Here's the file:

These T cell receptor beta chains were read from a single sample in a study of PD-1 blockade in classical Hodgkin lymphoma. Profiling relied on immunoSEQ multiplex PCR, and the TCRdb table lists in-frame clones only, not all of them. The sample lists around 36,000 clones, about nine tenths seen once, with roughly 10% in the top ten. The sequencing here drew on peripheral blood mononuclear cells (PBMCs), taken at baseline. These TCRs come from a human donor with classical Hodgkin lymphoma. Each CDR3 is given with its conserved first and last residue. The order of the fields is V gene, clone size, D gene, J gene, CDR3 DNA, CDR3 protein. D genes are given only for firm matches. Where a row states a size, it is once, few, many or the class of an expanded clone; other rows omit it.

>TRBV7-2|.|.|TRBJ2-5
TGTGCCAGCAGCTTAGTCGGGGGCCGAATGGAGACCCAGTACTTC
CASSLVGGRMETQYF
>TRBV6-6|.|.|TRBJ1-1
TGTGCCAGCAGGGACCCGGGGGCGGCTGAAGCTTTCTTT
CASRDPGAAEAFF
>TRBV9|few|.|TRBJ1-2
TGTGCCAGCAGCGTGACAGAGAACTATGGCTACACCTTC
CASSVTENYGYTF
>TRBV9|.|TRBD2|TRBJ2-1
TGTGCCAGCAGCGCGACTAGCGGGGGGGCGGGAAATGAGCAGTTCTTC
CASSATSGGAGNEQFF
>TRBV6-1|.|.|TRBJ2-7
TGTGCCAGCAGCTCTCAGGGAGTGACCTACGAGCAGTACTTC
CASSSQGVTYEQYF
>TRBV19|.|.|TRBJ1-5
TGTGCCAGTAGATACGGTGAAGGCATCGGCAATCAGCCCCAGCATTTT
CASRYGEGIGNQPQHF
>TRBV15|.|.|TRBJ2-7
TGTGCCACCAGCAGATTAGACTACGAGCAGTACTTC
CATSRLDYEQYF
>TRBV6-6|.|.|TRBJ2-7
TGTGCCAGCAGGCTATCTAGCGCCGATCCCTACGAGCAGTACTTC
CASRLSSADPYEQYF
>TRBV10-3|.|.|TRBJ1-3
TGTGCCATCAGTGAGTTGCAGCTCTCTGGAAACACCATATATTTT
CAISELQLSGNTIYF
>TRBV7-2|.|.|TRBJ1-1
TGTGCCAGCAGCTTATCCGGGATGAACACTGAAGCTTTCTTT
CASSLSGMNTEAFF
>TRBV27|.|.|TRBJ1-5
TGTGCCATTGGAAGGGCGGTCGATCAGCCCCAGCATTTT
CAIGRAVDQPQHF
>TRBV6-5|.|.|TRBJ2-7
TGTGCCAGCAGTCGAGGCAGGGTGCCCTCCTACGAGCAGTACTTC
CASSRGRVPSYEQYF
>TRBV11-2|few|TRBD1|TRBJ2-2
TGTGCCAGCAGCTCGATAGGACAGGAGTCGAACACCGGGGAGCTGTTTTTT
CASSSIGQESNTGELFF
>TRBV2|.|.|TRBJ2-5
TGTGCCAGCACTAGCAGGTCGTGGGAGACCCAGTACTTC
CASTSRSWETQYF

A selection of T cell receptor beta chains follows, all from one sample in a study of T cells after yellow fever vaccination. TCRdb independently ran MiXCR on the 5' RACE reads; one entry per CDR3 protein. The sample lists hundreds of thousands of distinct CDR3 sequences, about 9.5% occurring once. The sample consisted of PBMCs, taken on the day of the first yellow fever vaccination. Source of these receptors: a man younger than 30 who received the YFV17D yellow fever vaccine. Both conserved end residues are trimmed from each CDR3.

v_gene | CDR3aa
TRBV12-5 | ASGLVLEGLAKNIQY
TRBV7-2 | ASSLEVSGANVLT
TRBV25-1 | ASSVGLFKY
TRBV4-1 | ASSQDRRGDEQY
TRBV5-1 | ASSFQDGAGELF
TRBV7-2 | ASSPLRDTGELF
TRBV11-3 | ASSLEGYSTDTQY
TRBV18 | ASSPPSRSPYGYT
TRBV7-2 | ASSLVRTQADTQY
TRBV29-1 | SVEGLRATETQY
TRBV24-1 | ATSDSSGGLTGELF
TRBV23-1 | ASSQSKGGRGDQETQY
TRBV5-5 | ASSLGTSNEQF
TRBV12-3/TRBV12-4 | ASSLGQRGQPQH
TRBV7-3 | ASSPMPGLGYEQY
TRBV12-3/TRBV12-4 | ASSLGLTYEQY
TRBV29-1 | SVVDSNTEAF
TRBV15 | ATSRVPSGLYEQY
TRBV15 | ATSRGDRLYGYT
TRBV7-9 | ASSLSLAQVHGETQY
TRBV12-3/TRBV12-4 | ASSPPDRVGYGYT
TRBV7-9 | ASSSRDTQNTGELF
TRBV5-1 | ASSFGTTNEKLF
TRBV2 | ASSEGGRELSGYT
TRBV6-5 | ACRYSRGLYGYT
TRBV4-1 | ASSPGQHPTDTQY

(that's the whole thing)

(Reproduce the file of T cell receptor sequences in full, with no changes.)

These T cell receptor beta chains were read from a single sample in a study of PD-1 blockade in classical Hodgkin lymphoma. Profiling relied on immunoSEQ multiplex PCR, and the TCRdb table lists in-frame clones only, not all of them. The sample lists around 36,000 clones, about nine tenths seen once, with roughly 10% in the top ten. The sequencing here drew on peripheral blood mononuclear cells (PBMCs), taken at baseline. These TCRs come from a human donor with classical Hodgkin lymphoma. Each CDR3 is given with its conserved first and last residue. The order of the fields is V gene, clone size, D gene, J gene, CDR3 DNA, CDR3 protein. D genes are given only for firm matches. Where a row states a size, it is once, few, many or the class of an expanded clone; other rows omit it.

>TRBV7-2|.|.|TRBJ2-5
TGTGCCAGCAGCTTAGTCGGGGGCCGAATGGAGACCCAGTACTTC
CASSLVGGRMETQYF
>TRBV6-6|.|.|TRBJ1-1
TGTGCCAGCAGGGACCCGGGGGCGGCTGAAGCTTTCTTT
CASRDPGAAEAFF
>TRBV9|few|.|TRBJ1-2
TGTGCCAGCAGCGTGACAGAGAACTATGGCTACACCTTC
CASSVTENYGYTF
>TRBV9|.|TRBD2|TRBJ2-1
TGTGCCAGCAGCGCGACTAGCGGGGGGGCGGGAAATGAGCAGTTCTTC
CASSATSGGAGNEQFF
>TRBV6-1|.|.|TRBJ2-7
TGTGCCAGCAGCTCTCAGGGAGTGACCTACGAGCAGTACTTC
CASSSQGVTYEQYF
>TRBV19|.|.|TRBJ1-5
TGTGCCAGTAGATACGGTGAAGGCATCGGCAATCAGCCCCAGCATTTT
CASRYGEGIGNQPQHF
>TRBV15|.|.|TRBJ2-7
TGTGCCACCAGCAGATTAGACTACGAGCAGTACTTC
CATSRLDYEQYF
>TRBV6-6|.|.|TRBJ2-7
TGTGCCAGCAGGCTATCTAGCGCCGATCCCTACGAGCAGTACTTC
CASRLSSADPYEQYF
>TRBV10-3|.|.|TRBJ1-3
TGTGCCATCAGTGAGTTGCAGCTCTCTGGAAACACCATATATTTT
CAISELQLSGNTIYF
>TRBV7-2|.|.|TRBJ1-1
TGTGCCAGCAGCTTATCCGGGATGAACACTGAAGCTTTCTTT
CASSLSGMNTEAFF
>TRBV27|.|.|TRBJ1-5
TGTGCCATTGGAAGGGCGGTCGATCAGCCCCAGCATTTT
CAIGRAVDQPQHF
>TRBV6-5|.|.|TRBJ2-7
TGTGCCAGCAGTCGAGGCAGGGTGCCCTCCTACGAGCAGTACTTC
CASSRGRVPSYEQYF
>TRBV11-2|few|TRBD1|TRBJ2-2
TGTGCCAGCAGCTCGATAGGACAGGAGTCGAACACCGGGGAGCTGTTTTTT
CASSSIGQESNTGELFF
>TRBV2|.|.|TRBJ2-5
TGTGCCAGCACTAGCAGGTCGTGGGAGACCCAGTACTTC
CASTSRSWETQYF

A selection of T cell receptor beta chains follows, all from one sample in a study of T cells after yellow fever vaccination. TCRdb independently ran MiXCR on the 5' RACE reads; one entry per CDR3 protein. The sample lists hundreds of thousands of distinct CDR3 sequences, about 9.5% occurring once. The sample consisted of PBMCs, taken on the day of the first yellow fever vaccination. Source of these receptors: a man younger than 30 who received the YFV17D yellow fever vaccine. Both conserved end residues are trimmed from each CDR3.

v_gene | CDR3aa
TRBV12-5 | ASGLVLEGLAKNIQY
TRBV7-2 | ASSLEVSGANVLT
TRBV25-1 | ASSVGLFKY
TRBV4-1 | ASSQDRRGDEQY
TRBV5-1 | ASSFQDGAGELF
TRBV7-2 | ASSPLRDTGELF
TRBV11-3 | ASSLEGYSTDTQY
TRBV18 | ASSPPSRSPYGYT
TRBV7-2 | ASSLVRTQADTQY
TRBV29-1 | SVEGLRATETQY
TRBV24-1 | ATSDSSGGLTGELF
TRBV23-1 | ASSQSKGGRGDQETQY
TRBV5-5 | ASSLGTSNEQF
TRBV12-3/TRBV12-4 | ASSLGQRGQPQH
TRBV7-3 | ASSPMPGLGYEQY
TRBV12-3/TRBV12-4 | ASSLGLTYEQY
TRBV29-1 | SVVDSNTEAF
TRBV15 | ATSRVPSGLYEQY
TRBV15 | ATSRGDRLYGYT
TRBV7-9 | ASSLSLAQVHGETQY
TRBV12-3/TRBV12-4 | ASSPPDRVGYGYT
TRBV7-9 | ASSSRDTQNTGELF
TRBV5-1 | ASSFGTTNEKLF
TRBV2 | ASSEGGRELSGYT
TRBV6-5 | ACRYSRGLYGYT
TRBV4-1 | ASSPGQHPTDTQY